Parents—When Is Control Too Much Control?

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Parents—When Is Control Too Much Control?

"Children learn more from what you are than what you teach."—W.E.B DuBois.

Which of the following statements best describe you:

~When I ask my children to do something, he/she asks why? I say something like "because I said so" or "because I want you to do it."

~I punish my children by withholding expressions of affection.

~I explode in anger towards my children.

~I yell or shout when my children misbehave


~I talk to my children about our plans and listen to what he/she has to say.

~I try to help and comfort my children when he/she is upset.

~My children feel he/she can come to me when they need someone to confide in.

As human beings, we have a deep desire for certainty and control due to wanting to control the outcome of a situation or feeling like we have freedom.

As parents, we want to control all aspects of our children’s life. Still, we feel frustrated or upset when we repeatedly tell them to clean their room, wash the dishes, or do their homework.

Ask yourself this question, how does it feel when you are under someone else's control? Now, think about how your children may feel having every aspect of their lives dictated to them. They have to get permission to use the restroom in school, hang out at the mall with their friends, be told they have to play a sport,  join a club, or go to bed at a specific time. Most people don't like being controlled, and they will rebel because of it. According to renowned motivational psychologist, David McClelland "power stress" is the tendency to become angry, frustrated, or disappointed when others don't behave the way we want them to. This is definitely the reaction from parents when situations arise beyond their control. But, guess what? The only person that we can truly control is ourselves, not even our children.

A long-term study conducted by the University of VA found that overbearing and over-controlling measures by parents when children were 13 years old were associated with difficulties in social relationships and educational attainment by the time the teen reached age 32. According to Emily Loeb, a researcher at the University of VA, this study's results are vital because this type of parenting style creates more than a temporary setback for teen development. It interferes with the crucial task of developing autonomy at a critical developmental stage.

As a parent, you want the best for your children, which is terrific. Parents want to shield their children from events and situations by thinking for them and denying them from going places. This is a way of parents protecting their children via control. Parents' relationships with their children will suffer if they are too overbearing. Being too controlling can breed children who suffer from anxiety, fear of failing, lack of problem-solving skills or creativity, rebellion, and other mental health issues.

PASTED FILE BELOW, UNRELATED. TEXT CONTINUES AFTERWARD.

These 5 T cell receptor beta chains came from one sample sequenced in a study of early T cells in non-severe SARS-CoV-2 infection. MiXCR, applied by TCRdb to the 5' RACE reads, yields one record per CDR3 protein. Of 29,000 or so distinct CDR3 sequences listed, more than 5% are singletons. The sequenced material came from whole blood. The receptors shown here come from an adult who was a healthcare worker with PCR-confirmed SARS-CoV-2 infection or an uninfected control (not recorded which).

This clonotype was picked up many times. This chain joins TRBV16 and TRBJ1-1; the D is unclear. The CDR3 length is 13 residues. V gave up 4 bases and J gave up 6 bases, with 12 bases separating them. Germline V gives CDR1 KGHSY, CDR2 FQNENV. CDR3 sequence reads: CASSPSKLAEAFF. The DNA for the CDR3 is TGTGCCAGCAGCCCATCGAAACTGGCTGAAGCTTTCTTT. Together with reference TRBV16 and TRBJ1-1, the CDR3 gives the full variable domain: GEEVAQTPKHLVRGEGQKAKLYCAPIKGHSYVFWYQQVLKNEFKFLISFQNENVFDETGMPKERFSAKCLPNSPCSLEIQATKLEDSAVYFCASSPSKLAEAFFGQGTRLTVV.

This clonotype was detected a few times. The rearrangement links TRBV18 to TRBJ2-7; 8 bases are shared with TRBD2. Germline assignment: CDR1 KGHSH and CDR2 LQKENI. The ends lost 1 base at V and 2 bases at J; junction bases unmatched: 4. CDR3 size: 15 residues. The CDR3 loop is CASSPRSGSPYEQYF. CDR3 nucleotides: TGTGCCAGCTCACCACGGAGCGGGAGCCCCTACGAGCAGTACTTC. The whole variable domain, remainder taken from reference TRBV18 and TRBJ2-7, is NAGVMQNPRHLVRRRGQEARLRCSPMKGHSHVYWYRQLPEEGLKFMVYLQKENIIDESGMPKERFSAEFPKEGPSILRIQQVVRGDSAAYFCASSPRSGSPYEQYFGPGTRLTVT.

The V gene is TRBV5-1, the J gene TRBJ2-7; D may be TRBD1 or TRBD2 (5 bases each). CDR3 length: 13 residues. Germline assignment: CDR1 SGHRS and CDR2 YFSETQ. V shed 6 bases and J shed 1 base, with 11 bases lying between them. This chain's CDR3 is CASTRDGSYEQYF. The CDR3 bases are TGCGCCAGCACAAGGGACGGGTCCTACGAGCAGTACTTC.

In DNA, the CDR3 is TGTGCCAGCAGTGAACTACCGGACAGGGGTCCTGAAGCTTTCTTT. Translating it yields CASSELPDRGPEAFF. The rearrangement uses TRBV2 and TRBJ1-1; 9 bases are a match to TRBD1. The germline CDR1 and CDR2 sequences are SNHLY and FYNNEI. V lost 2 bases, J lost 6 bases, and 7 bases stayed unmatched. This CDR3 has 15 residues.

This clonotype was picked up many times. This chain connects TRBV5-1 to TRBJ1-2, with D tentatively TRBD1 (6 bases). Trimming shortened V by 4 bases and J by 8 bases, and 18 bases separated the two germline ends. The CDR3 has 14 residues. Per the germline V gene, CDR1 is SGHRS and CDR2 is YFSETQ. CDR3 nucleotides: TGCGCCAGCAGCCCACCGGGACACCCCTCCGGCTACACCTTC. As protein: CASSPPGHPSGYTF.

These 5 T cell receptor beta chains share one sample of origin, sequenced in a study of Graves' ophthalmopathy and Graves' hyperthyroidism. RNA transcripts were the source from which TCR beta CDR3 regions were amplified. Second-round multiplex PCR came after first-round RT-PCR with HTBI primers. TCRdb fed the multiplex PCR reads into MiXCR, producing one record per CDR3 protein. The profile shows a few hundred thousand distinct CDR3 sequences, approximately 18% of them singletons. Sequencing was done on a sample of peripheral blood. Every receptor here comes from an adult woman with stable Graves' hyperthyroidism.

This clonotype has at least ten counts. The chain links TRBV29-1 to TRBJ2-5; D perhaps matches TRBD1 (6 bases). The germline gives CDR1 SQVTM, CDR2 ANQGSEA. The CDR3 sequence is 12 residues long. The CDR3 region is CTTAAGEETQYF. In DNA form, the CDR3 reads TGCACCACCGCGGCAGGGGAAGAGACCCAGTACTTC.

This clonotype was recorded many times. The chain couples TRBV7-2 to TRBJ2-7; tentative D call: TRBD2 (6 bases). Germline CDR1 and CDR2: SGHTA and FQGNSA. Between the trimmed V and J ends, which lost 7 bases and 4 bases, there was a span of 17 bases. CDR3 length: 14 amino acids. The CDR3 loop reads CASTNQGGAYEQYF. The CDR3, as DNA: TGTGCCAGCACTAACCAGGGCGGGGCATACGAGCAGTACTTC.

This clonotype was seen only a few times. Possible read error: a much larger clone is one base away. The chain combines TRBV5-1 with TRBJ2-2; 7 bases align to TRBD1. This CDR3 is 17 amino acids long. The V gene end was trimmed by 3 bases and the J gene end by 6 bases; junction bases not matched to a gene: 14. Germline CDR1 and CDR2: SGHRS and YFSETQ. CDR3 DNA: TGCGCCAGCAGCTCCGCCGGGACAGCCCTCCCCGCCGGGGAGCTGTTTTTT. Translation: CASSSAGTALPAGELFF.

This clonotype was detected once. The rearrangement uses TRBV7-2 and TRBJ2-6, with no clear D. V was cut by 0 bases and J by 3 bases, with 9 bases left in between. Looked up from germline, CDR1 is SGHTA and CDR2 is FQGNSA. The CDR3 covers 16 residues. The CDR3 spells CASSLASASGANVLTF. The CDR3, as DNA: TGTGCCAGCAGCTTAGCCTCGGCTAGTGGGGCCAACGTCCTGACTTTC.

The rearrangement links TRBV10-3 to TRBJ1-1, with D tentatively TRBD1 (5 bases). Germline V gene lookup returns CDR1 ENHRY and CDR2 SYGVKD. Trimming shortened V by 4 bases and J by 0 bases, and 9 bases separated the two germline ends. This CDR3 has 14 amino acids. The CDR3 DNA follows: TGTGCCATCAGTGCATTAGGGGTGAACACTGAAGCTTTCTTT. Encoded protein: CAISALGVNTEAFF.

I grew up in a controlling family. How I should think, feel, and do was dictated to me. I recall a particular incident during a stressful time for my family when my grandmother forbade me from going outside. Maybe it was due to my family's stress at that time. However, to me, it was random and her exerting her control as she often did. My grandmother believed that kids should not question their elders. This was a generational belief. I witnessed my grandmother not question or talk back to her aunts. My mother and aunt did not talk back to my grandmother, and my generation did not talk back to any of them. We did whatever they told us to do, even if we disagreed. As a young adult, my family preceded to tell me what I should be and should not be doing. The notion was always that they were the adults and knew better because of it.  The younger generation didn't have the ability to think, feel, or be allowed to have a voice. The inability of not having a voice translated into not being able to speak up for me, which led to people saying things I didn't like or inappropriate things. It also resulted in having struggles with indecisiveness, self-doubt, and being a people pleaser.

I know how these situations made me feel. My family, just like so many other families, wasn't intending to or wasn't aware of the negative impact that they were having. The control in my family was to keep us in line so we didn't fall victim to teenage pregnancy. I can't tell you the countless times I've heard "you better not bring any babies home" or "you better not get pregnant." A small part of me feels that they believed they were trying to protect us from mistakes or danger. Parents fear that children will repeat their errors but are unaware they are damaging rather than protecting their children.